by Revd Ruth Newton, parish priest of St John’s Sharow, tutor at St Hild college, and member of General Synod and the Environmental Working Group. Ruth is undertaking a doctorate into the theological motivations of environmental activists
There is no longer any question that anthropogenic climate change is happening, with an overwhelming scientific consensus that the climate is warming at an alarming rate due to human activity. In 2021, the UN Secretary-General suggested that the Intergovernmental Panel on Climate Change findings were nothing less than “a code red for humanity”, that “the alarm bells are deafening”, and that the evidence is irrefutable. The record-breaking temperatures experienced this summer have hammered home to those of us in this country a message that our brothers and sisters in the global South have been telling us for some time: that climate change is a present reality, not a future threat.
Consensus for action has been growing within the Church too. Striving “to safeguard the integrity of creation and sustain and renew the life of the earth” has been recognised as a mark of Anglican Mission for over 30 years. It’s the aspiration of General Synod that the Church be “Carbon Net Zero” by 2030, and this has placed environmental actions firmly on the agenda of PCCs and Diocesan Synods.
In a Church which is divided, not least on human sexuality, environmental mission has the potential to provide the common ground around which we can coalesce and where the Church could give unequivocal moral leadership. The recent “Lambeth Calls” on the environment and sustainable development attracted less publicity than the more controversial one on human dignity, precisely because, as one bishop reportedly said, they were a “no brainer”.
Nevertheless, in a Church recovering from the impact of the Covid lockdowns and facing the immediate challenge of the cost-of-living crisis, I wonder if “the environment” is seen as just another issue to be ticked off an ever-growing to-do list. For too many, environmental mission is still seen as a distraction from the “core business” of being Church – the evangelism, youth and children’s work, pastoral care, social advocacy, and the myriad of other things we need to attend to.
However, “the environment” is not one issue amongst many, or even the issue of our times. I would argue it is not “an issue” at all; it is bigger than that. It is not a distraction from “core business”, but rather the backdrop to it, the horizon against which all our theology, mission and ministry are undertaken. Our apologetics and evangelism will prove ineffective if we present a version of the Gospel which fails to address the pressing questions the ecological crisis is raising. Those engaged in pastoral care will find themselves faced with people who are, with some justification, suffering eco-anxiety. Those who advocate with and for the poor will discover, as so many relief and development agencies have done, that climate change and ecological degradation intersect with and amplify poverty to the extent that one cannot be dealt with without addressing the other. All our theology, mission and ministry will need to be recalibrated to meet the challenges of “the environment”.
Doing this will not be easy, as even finding the appropriate language is a struggle. I wrestle with the idea of stewardship. I find little scriptural warrant for it, apart from a contested interpretation of Genesis 1:28, and, given our track record to date, I have little confidence in the abilities of humans to proactively manage the natural world. I wonder if we might do better to think in terms of human restraint in using natural resources.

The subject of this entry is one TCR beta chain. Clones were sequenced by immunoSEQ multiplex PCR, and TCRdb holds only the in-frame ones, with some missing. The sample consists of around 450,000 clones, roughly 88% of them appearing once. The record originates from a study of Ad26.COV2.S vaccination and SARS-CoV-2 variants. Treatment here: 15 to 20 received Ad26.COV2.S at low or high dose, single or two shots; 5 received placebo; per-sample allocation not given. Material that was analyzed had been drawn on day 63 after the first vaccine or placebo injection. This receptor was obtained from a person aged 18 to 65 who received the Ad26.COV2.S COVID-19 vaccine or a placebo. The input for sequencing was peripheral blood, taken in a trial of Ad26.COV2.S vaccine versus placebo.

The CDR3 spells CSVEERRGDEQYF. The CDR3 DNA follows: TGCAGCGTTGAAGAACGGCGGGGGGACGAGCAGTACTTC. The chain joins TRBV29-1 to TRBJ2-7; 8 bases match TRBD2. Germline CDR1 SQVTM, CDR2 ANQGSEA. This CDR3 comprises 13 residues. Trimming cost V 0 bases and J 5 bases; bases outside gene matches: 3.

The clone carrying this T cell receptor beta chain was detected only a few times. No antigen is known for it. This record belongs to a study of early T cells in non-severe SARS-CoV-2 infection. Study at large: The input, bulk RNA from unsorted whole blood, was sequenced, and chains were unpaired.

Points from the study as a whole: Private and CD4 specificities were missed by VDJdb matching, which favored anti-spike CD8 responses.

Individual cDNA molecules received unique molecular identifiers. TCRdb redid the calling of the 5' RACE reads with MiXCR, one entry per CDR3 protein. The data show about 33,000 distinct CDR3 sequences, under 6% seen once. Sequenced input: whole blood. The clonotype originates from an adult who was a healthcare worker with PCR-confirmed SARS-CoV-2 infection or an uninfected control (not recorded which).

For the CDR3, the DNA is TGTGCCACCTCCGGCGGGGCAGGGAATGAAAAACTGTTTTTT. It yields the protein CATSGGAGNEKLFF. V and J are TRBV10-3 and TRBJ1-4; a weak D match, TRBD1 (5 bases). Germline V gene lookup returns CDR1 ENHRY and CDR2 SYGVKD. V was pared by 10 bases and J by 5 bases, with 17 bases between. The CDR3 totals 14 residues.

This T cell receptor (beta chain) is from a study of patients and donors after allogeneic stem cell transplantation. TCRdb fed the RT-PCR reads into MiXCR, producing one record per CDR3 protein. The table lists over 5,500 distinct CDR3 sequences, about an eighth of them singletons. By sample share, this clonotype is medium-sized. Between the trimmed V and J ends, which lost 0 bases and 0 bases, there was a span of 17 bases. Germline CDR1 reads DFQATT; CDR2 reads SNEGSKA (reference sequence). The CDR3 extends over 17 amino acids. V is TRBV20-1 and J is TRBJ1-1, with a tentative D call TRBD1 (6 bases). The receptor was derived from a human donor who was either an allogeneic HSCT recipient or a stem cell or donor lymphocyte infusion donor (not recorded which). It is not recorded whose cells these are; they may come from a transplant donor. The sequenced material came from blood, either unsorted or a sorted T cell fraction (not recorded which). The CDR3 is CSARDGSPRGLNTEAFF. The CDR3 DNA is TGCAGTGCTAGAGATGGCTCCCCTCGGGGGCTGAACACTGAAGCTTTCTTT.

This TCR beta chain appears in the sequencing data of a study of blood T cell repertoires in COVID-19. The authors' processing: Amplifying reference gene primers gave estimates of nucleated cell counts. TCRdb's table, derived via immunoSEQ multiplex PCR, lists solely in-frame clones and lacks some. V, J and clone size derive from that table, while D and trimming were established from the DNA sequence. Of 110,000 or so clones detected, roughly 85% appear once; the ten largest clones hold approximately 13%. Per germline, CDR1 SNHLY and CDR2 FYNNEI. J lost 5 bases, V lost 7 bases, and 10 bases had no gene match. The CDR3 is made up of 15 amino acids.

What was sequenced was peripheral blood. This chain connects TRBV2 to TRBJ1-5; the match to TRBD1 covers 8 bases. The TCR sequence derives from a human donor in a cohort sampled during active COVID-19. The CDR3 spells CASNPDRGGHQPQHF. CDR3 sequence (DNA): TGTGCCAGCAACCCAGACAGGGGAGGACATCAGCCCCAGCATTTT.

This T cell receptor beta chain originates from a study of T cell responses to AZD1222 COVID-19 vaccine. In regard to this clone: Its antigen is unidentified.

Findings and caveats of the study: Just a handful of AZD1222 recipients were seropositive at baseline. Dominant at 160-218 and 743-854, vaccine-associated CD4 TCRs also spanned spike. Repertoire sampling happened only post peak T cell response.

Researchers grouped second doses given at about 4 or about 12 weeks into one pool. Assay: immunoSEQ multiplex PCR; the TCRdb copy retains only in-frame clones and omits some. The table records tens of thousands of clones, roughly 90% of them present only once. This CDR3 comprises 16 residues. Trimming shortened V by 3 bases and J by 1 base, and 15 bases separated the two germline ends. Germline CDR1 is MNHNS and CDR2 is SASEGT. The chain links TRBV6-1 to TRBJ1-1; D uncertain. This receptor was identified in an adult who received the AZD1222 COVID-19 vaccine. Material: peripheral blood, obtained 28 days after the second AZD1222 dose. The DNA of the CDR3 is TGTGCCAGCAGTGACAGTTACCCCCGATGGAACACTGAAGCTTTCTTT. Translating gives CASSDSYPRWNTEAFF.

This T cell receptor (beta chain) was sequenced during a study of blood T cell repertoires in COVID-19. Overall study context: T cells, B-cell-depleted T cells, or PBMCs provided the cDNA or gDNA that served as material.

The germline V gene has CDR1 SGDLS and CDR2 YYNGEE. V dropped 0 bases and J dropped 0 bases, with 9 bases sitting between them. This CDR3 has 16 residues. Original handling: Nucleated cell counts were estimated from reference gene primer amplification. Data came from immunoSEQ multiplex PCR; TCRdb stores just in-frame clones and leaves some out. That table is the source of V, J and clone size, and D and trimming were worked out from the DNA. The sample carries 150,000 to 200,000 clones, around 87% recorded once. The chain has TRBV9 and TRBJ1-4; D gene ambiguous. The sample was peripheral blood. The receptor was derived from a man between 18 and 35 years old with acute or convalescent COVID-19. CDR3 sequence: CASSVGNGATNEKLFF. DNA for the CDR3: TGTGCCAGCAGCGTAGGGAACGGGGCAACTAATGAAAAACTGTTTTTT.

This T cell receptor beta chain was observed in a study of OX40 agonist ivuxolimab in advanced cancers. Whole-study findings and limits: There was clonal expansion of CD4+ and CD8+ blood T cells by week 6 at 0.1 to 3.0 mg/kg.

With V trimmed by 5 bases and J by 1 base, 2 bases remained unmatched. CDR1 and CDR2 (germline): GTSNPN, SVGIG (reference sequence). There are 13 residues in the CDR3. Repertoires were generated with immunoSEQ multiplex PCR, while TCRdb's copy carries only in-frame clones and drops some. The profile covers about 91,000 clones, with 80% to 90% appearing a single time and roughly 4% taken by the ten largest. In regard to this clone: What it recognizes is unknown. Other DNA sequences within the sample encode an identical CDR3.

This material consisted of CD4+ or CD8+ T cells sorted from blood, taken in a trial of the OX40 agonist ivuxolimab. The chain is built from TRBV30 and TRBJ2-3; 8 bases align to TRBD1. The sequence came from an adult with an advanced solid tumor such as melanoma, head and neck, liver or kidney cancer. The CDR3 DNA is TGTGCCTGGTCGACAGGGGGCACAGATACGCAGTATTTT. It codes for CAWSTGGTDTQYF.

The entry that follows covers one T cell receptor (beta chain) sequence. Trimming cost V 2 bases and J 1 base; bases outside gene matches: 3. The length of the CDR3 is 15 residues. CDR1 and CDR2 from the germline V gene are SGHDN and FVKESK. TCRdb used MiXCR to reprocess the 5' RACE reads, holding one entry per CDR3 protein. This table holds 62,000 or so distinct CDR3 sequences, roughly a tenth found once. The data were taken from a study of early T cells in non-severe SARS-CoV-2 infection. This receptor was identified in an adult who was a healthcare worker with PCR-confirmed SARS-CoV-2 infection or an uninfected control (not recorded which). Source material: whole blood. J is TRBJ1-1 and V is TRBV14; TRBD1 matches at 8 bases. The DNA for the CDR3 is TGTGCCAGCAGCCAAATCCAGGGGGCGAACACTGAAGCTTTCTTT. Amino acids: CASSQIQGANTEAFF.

Thinking in terms of creation-care is preferable, but only if we recall that we too are created beings, dependent upon both God and the non-human creation. We need the rest of creation more than they need us. Since we have tended to think of ourselves as separate from the rest of creation, the language of creation-care does not always sufficiently emphasise the degree to which the ecological crisis is also a humanitarian one, affecting people, and affecting them right now.
Climate change disproportionately affects the global poor, black and brown people, women, and children. Those who, historically, have been least culpable are also the ones who are bearing the most cost. Those who are already marginalised will be marginalised further. We have a responsibility to future generations who bear the consequences of our actions and inaction. So I prefer to think in terms of justice. Whilst I am unsure whether God has given Christians a mandate to “steward” creation, I am confident he has given us one to do justice and love mercy, and to love our neighbours as ourselves.
This month, as we celebrate creation-tide, we may well rejoice in the beauty of the natural world and the splendour of all that God has made. We may even consider our culpability in the world’s problems and may commit to live differently. But let us not shy away from addressing the human cost of the ecological emergency, and our prophetic role in addressing that.
A Christian response to “the environment” cannot be left to those environmental enthusiasts and nature lovers who have heroically advocated for decades. Nor can the theology be delegated to the specialism of eco-theologians. It will involve the whole Body of Christ, in all its diversity, uniting, as the Church takes up its calling to announce and signify the Kingdom of God. I am probably slightly too fond of saying “in the face of global heating, we cannot be lukewarm”. But really, as those who seek to follow Christ, we can’t afford to be anything other than “all in”.
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